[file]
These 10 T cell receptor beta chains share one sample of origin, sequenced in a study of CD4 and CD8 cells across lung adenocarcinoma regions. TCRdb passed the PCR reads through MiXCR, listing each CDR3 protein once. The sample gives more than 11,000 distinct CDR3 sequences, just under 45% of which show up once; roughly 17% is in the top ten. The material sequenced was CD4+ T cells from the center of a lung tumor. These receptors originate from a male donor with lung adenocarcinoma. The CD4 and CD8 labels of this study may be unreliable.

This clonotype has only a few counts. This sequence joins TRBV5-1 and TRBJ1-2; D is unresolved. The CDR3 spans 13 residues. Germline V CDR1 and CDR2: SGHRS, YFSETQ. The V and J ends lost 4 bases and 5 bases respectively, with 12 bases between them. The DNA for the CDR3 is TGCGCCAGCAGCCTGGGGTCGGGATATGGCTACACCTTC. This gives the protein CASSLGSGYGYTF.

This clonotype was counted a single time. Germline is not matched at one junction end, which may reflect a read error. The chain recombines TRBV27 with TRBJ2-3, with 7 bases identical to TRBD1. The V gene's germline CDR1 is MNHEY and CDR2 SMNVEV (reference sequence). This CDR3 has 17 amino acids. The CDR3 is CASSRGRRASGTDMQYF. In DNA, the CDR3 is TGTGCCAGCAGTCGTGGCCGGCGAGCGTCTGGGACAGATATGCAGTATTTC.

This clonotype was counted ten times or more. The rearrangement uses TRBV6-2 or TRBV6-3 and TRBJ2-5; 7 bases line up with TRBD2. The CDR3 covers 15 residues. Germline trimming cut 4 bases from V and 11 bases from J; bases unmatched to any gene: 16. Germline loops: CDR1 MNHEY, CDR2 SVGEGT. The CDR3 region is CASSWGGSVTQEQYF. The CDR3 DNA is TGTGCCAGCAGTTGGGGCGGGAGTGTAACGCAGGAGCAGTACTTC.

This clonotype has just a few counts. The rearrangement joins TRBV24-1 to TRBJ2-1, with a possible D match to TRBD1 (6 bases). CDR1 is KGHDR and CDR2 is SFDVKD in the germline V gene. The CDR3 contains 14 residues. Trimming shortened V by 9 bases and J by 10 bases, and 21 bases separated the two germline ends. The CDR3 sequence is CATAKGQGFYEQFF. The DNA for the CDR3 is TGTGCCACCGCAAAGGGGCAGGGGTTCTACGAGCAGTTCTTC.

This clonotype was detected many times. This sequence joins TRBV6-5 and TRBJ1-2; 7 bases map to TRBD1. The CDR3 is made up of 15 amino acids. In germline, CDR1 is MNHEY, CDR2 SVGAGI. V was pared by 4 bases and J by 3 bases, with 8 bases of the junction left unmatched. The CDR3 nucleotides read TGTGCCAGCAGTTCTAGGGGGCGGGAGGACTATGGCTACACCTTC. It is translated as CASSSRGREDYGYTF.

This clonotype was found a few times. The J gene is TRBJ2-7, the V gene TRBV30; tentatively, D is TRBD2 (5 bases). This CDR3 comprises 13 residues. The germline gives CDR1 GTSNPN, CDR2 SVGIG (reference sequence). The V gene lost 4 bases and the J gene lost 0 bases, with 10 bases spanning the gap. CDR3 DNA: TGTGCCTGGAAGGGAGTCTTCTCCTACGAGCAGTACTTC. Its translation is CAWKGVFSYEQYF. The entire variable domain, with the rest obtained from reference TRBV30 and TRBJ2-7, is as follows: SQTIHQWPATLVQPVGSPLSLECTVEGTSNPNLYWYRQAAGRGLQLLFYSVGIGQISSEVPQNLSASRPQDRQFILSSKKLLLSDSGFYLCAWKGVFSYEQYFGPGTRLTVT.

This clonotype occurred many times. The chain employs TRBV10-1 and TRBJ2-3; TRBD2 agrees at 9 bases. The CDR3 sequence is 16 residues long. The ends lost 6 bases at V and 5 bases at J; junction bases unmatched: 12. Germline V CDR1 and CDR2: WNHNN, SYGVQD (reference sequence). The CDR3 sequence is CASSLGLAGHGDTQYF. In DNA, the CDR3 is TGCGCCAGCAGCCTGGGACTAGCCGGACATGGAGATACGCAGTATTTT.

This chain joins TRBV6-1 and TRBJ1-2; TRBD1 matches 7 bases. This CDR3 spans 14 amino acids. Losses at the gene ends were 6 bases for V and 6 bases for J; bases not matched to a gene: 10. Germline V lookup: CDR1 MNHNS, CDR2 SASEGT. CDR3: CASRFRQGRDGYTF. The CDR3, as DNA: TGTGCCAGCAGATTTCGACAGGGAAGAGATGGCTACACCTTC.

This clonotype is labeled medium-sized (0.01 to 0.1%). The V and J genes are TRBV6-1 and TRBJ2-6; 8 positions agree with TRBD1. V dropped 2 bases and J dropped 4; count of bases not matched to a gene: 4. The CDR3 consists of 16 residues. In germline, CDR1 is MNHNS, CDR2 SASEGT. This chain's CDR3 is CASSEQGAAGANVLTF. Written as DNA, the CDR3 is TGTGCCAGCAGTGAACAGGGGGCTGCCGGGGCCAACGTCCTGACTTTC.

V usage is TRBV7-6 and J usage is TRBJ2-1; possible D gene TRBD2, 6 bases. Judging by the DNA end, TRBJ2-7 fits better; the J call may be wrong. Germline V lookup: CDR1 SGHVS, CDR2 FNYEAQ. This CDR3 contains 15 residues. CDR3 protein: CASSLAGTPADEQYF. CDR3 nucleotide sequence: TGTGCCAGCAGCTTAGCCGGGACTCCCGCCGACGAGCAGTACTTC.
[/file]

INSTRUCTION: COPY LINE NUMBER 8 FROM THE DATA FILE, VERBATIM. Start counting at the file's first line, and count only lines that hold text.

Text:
This clonotype occurred many times. The chain employs TRBV10-1 and TRBJ2-3; TRBD2 agrees at 9 bases. The CDR3 sequence is 16 residues long. The ends lost 6 bases at V and 5 bases at J; junction bases unmatched: 12. Germline V CDR1 and CDR2: WNHNN, SYGVQD (reference sequence). The CDR3 sequence is CASSLGLAGHGDTQYF. In DNA, the CDR3 is TGCGCCAGCAGCCTGGGACTAGCCGGACATGGAGATACGCAGTATTTT.